What hooks you about D&D Next?

edited July 2014 in Story Games
I want to know what gets you excited about D&D Next.

The game itself, especially the implied fiction.


  • So far mine has been the prominence of things like the nothic. That nothic is messed up and scary looking and there it is in the starter set.
  • Not spending hours hunting for hidden bonuses or rules loopholes thought the book, to finally get a block of stats that allows me to interact with the fiction the way I want, instead of a Character. I always loved the concept behind D&D, for me this is a system that finally lets me enjoy it.
  • I always loved the concept behind D&D.
    What parts are you excited about - fireball-whipping wizards, superior-minded elves, castles that sank into the swamp?

  • Backgrounds are cool. It made me want to play a halfling fighter folk hero and I've never wanted to play a halfling before.
  • Exactly, what I want is to explore my imagination, but not on a wheelchair. Whenever the game had to be paused for the GM to look for an obscure rule for X special situation it felt for me like watching the most exciting moment of a movie on Youtube through a crappy internet connection. Whenever I wanted to jump as a monk on top of a monster to attack it and bounce back, but found that I needed a chain of three feats to do so, it was like suddenly finding that my monk didn't passed the P.E. tests at his temple.

    Sure, I love the D&D setting's material, but previous editions felt like I had to breath the atmosphere of the game through a tube.
  • Backgrounds are cool. It made me want to play a halfling fighter folk hero and I've never wanted to play a halfling before.
    Heh, I did that too for my first example character. Oh, Zolto the Vengeful Archer, will you ever see the light of play?

    The thing that hooks me is the way that character motivation is baked right into character gen. Even though these mechanics are really light and non-centralized relative to games like BW, TRoS, TSoY, and LB, I'm cautiously optimistic that their mere presence will encourage groups to develop shared backstory and investment in each other and in the GM's adventures.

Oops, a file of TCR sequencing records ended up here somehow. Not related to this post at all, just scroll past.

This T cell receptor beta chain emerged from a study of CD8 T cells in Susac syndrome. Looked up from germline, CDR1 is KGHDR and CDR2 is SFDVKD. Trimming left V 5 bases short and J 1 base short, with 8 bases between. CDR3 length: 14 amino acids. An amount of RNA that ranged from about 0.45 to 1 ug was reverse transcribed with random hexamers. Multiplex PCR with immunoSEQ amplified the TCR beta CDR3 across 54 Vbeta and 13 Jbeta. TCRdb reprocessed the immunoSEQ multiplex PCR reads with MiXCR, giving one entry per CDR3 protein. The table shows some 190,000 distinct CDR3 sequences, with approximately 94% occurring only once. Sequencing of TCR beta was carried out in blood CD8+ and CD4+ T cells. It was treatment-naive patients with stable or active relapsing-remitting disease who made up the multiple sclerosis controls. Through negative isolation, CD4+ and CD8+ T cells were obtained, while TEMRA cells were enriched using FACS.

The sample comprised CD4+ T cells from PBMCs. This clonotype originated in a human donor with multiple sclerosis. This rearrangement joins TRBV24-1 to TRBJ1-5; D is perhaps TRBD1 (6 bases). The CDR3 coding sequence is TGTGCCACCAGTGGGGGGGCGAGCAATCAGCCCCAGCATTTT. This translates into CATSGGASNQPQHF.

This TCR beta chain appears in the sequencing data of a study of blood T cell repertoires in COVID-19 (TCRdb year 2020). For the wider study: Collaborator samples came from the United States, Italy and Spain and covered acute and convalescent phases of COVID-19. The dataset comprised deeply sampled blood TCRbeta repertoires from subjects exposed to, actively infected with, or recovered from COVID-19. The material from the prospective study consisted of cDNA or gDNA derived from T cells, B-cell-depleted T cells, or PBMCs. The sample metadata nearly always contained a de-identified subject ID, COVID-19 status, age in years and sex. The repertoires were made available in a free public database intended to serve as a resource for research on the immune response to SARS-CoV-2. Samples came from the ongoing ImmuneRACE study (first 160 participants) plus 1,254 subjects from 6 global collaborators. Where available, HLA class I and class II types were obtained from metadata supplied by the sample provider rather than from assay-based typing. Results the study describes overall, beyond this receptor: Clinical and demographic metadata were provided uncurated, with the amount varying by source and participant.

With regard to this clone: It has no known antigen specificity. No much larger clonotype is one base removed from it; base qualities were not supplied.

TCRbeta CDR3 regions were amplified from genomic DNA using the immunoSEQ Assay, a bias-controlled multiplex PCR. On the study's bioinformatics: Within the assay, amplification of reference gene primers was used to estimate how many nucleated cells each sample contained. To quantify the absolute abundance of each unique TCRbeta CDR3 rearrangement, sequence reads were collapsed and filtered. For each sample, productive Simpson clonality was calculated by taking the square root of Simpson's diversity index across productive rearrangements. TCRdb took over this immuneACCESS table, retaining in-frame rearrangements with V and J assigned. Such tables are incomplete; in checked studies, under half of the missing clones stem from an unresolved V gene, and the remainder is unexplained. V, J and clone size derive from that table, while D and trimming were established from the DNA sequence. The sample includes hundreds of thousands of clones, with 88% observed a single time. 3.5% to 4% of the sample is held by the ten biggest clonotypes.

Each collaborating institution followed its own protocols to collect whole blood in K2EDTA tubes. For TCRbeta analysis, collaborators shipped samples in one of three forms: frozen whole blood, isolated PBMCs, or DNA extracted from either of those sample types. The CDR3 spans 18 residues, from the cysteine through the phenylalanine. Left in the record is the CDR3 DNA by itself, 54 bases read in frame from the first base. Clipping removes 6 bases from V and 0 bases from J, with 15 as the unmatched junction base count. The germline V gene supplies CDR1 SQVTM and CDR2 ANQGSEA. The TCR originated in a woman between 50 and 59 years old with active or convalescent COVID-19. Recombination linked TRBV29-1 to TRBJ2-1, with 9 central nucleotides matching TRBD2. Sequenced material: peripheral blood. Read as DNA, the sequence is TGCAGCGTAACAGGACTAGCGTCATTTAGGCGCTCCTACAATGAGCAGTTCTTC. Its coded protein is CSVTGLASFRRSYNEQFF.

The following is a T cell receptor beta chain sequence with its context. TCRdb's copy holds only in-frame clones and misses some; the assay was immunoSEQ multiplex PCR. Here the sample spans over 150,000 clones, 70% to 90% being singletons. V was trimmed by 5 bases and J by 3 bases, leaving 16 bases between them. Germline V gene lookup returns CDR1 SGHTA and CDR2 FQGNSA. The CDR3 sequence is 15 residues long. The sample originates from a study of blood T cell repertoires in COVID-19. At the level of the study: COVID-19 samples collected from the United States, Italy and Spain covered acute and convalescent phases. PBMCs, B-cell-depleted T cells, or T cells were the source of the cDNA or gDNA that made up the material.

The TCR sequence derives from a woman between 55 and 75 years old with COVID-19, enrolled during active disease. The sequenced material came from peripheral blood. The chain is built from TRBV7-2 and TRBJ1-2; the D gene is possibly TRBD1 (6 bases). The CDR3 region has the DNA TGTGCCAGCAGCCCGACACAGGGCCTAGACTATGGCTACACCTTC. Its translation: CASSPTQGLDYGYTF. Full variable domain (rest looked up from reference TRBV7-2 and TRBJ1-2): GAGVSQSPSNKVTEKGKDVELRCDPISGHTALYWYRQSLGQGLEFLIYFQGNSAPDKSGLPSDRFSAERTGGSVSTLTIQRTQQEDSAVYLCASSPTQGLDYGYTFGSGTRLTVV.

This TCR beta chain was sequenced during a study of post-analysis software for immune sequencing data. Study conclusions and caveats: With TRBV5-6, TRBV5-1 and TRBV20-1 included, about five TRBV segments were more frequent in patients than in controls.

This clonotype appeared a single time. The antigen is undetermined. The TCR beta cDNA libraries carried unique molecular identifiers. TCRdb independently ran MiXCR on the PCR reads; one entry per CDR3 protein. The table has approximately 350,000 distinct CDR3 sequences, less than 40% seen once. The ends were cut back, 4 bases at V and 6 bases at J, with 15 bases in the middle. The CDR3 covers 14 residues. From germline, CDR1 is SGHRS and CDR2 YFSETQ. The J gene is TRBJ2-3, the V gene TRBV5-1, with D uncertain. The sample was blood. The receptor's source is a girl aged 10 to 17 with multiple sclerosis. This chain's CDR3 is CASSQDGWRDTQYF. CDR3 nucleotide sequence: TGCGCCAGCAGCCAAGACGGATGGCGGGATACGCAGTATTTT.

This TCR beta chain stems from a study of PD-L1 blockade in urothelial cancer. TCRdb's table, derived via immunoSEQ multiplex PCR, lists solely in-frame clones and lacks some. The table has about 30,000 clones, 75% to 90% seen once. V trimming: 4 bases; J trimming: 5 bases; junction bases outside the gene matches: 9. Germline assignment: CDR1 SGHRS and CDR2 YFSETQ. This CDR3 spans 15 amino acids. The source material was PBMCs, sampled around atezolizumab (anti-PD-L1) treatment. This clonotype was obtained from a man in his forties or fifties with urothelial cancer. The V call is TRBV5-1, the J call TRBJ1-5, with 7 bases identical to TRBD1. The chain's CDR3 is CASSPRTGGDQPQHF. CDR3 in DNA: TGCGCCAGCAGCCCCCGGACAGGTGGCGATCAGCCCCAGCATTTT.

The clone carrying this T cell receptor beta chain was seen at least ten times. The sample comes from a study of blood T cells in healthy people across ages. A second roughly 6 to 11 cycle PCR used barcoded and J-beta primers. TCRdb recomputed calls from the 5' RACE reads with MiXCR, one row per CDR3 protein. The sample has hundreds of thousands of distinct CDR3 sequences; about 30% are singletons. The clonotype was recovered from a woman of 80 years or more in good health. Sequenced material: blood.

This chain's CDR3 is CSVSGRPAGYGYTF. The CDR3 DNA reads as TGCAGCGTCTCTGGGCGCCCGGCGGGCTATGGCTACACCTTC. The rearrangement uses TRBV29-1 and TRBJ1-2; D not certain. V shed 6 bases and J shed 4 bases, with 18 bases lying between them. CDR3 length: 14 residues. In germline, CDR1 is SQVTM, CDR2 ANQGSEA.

Also what WarriorMonk said about the simplicity and usability. It's not just that the rules are easier to implement, it's that they're more closely rooted in the fiction. Bounded accuracy is a great idea.

  • I'm excited to see a version of D&D with simple mechanics that harken back to Basic D&D but with some character mechanics (BIFTs/Inspiration) that feel like Fate or Burning Wheel to me. I look forward to how people are going to take that tiny rule and make it into something spectacular and totally unlike Your Father's D&D.
  • I've been pleasantly surprised by the simplification of things and the inclusion of stuff like inspiration which gives us a whole lot more leeway to more story-centered games.

    Most of all, I just the simplicity of the advantage/disadvantage mechanic - I'll use it all the time when I DM in the future. Can't wait to see how it flows in actual play.
  • I am really digging the simplicity combined with the streamlined, unified mechanics. So far it seems like they're going in the exact direction I would want them to go.

    I also am very impressed by the recent adventures they've put out for 5e--Phandelver is a great entry to the game, and I appreciate the focus on characters, adventure and exploration over encounters and set-pieces. It is the kind of D&D I want to play, which is a varied, consistent and world open for the characters to live in, explore and interact with. And I've got to mention the character summaries and their ties to the town and the adventure, which are really great. I am just impressed overall. They're taking it in a good direction and, if the Starter Set is any indication, gearing towards modules I would actually like to run.
  • edited July 2014
    1. It's D&D. While that has not always turned out to be true of some editions (to some people), this one at least explicitly makes the attempt. A lot of the core is actually there.

    2. Somewhat simplified rule set in many areas, and in areas where it isn't (or doesn't fit your preferences) it seems you can mostly skip it or mod it without significant impact.

    3. Setting potential. Even though I'm sure only a couple settings will get the nod, any time we're talking D&D we're flirting with my favorites. The possibility of a revitalized Greyhawk, Oriental Adventures, Dark Sun, Al'Qadim, Spelljammer, Dragonlance, Lankhmar, Mystara, Birthright, Blackmoor, Ravenloft, Planescape...heck, even Forgotten Realms (though mostly just 1st edition for me).

    4. Actively being produced. Since I didn't play 4th and very little 3rd it's been a LONG time since I could engage with others outside my groups about the most important game/hobby in my life. I've NEVER had the chance to go to a con where a version I played was actively supported for instance. Haven't been able to look forward to or buy new material in about 16 years now.

    TLDR: I'm excited about the IDEA of D&D 5th edition because of the stated purposes...even if most of the meat of the game is exactly what I don't want and would never play.
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